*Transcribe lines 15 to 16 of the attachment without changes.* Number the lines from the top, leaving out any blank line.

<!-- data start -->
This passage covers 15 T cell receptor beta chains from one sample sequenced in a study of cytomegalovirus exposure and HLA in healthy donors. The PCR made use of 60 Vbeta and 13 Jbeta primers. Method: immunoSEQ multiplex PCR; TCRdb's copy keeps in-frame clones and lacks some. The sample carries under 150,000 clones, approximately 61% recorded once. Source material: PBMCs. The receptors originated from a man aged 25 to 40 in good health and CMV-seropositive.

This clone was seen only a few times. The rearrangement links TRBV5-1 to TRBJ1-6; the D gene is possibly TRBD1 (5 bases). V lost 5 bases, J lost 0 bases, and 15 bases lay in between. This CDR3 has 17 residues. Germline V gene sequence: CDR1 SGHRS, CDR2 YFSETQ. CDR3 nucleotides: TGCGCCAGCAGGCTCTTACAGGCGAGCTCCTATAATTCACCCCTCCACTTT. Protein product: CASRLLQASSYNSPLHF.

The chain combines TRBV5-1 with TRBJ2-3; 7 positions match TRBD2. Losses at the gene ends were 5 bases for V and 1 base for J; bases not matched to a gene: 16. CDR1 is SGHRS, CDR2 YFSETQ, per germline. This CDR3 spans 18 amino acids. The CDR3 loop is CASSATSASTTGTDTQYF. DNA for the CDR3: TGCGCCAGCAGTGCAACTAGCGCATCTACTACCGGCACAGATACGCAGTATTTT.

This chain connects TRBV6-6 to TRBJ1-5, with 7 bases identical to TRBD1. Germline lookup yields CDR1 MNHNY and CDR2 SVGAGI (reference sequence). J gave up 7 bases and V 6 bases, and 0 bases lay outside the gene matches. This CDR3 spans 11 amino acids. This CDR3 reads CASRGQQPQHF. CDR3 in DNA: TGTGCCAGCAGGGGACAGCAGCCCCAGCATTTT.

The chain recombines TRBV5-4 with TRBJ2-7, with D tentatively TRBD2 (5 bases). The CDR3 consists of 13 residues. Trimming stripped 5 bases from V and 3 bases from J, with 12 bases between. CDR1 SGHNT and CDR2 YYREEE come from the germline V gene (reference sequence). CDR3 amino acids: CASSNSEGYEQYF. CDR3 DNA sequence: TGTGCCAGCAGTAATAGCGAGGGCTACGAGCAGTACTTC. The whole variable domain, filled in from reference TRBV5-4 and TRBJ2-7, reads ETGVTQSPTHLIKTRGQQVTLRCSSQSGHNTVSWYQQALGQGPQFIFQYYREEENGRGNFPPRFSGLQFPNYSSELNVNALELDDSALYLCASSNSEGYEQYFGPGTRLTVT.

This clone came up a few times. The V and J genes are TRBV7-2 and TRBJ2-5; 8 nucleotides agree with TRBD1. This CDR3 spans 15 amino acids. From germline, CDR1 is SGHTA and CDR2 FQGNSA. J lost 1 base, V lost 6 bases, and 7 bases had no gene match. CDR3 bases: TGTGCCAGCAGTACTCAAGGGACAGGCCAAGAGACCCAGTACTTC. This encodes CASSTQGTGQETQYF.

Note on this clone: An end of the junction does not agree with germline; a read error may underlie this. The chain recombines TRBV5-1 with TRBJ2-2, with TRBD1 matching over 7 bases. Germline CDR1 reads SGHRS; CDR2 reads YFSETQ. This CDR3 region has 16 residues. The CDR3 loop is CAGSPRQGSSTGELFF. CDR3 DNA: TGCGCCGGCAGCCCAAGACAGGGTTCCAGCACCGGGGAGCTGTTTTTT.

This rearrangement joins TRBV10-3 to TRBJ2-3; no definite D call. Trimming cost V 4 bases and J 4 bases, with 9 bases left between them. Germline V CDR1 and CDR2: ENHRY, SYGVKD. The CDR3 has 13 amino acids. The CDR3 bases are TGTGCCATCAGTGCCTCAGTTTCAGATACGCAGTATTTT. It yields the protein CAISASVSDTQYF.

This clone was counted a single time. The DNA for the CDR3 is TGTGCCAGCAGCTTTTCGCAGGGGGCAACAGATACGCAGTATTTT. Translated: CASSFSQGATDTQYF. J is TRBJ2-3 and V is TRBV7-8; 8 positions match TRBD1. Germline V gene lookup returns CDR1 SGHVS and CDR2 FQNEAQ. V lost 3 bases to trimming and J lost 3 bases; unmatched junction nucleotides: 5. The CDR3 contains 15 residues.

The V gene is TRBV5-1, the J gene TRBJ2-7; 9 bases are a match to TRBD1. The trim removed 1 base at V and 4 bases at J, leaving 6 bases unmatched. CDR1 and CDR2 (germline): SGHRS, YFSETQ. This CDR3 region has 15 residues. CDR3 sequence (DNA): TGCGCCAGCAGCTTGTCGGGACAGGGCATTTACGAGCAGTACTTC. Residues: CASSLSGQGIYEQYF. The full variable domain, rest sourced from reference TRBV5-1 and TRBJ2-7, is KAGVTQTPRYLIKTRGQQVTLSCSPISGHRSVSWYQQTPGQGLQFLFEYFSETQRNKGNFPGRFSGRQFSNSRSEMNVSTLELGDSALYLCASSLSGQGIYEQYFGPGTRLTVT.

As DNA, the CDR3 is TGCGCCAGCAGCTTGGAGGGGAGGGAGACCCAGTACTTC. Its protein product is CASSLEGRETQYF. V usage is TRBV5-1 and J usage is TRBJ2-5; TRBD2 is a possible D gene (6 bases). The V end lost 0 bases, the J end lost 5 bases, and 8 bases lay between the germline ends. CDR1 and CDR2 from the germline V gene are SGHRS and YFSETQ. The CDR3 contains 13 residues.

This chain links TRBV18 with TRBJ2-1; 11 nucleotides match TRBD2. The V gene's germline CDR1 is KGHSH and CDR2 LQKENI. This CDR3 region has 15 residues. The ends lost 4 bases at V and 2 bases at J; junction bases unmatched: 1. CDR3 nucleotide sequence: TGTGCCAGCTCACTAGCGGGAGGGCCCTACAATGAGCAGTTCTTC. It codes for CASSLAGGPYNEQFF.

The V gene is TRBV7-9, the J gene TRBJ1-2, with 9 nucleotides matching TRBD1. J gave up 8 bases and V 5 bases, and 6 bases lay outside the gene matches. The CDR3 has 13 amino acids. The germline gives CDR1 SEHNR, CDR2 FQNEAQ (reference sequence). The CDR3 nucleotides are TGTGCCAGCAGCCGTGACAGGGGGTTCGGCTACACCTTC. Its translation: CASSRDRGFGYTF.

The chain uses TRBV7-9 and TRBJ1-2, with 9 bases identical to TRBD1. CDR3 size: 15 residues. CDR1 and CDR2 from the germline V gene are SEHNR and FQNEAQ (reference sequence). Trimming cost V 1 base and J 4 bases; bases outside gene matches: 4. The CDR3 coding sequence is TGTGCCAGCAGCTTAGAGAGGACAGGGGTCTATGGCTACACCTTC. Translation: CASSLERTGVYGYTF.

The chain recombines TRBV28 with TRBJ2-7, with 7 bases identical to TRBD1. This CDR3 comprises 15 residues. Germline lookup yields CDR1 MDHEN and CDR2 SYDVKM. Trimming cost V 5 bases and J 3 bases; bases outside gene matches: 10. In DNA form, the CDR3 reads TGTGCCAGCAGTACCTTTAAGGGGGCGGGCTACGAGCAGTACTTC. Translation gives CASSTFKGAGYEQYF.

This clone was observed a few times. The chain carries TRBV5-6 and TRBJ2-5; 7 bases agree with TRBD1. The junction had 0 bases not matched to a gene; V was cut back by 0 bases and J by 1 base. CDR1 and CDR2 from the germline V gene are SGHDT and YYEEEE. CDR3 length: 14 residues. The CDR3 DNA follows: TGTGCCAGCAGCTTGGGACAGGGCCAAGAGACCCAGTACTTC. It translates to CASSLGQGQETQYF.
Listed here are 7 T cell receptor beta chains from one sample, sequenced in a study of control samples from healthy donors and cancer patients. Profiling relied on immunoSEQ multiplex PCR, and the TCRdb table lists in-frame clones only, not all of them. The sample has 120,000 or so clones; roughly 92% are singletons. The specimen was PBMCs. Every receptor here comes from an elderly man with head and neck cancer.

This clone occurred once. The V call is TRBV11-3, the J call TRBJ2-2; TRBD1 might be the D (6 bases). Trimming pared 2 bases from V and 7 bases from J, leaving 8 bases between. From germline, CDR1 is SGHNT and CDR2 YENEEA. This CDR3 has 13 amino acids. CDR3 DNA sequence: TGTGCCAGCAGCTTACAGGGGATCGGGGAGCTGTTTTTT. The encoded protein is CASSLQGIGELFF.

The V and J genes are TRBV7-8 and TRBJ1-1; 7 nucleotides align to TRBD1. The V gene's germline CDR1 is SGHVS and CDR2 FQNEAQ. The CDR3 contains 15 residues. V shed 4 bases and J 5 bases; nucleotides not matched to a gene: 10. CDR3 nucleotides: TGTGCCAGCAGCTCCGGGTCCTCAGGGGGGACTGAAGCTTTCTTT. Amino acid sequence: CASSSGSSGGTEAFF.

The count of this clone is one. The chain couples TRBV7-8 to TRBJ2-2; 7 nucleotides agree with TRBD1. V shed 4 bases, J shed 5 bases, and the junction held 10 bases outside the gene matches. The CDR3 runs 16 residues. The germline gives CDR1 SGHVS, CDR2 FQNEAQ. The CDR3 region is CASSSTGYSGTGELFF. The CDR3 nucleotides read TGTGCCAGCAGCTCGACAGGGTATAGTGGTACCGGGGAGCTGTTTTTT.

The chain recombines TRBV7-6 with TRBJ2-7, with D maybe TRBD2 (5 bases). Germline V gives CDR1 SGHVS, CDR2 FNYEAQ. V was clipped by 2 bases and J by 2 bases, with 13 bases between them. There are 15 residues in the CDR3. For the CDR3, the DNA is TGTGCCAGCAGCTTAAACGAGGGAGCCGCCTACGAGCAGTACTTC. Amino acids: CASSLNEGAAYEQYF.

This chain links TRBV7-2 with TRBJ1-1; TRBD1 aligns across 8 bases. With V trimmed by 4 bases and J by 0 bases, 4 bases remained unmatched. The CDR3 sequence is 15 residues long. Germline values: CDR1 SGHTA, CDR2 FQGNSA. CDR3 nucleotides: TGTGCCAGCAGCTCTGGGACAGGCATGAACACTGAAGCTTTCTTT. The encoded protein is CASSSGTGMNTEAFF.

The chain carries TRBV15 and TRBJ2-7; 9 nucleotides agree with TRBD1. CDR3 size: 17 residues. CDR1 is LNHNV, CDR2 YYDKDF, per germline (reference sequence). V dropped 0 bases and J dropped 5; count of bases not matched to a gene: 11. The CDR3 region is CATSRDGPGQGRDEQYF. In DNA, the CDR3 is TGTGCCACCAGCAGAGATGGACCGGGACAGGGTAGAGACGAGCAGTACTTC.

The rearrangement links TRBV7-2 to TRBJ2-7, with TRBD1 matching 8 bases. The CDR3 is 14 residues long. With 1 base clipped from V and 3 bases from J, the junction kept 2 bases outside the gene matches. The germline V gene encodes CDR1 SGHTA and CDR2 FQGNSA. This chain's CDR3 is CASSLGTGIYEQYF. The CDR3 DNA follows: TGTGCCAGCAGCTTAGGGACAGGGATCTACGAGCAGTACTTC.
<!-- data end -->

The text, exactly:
The chain recombines TRBV28 with TRBJ2-7, with 7 bases identical to TRBD1. This CDR3 comprises 15 residues. Germline lookup yields CDR1 MDHEN and CDR2 SYDVKM. Trimming cost V 5 bases and J 3 bases; bases outside gene matches: 10. In DNA form, the CDR3 reads TGTGCCAGCAGTACCTTTAAGGGGGCGGGCTACGAGCAGTACTTC. Translation gives CASSTFKGAGYEQYF.

This clone was observed a few times. The chain carries TRBV5-6 and TRBJ2-5; 7 bases agree with TRBD1. The junction had 0 bases not matched to a gene; V was cut back by 0 bases and J by 1 base. CDR1 and CDR2 from the germline V gene are SGHDT and YYEEEE. CDR3 length: 14 residues. The CDR3 DNA follows: TGTGCCAGCAGCTTGGGACAGGGCCAAGAGACCCAGTACTTC. It translates to CASSLGQGQETQYF.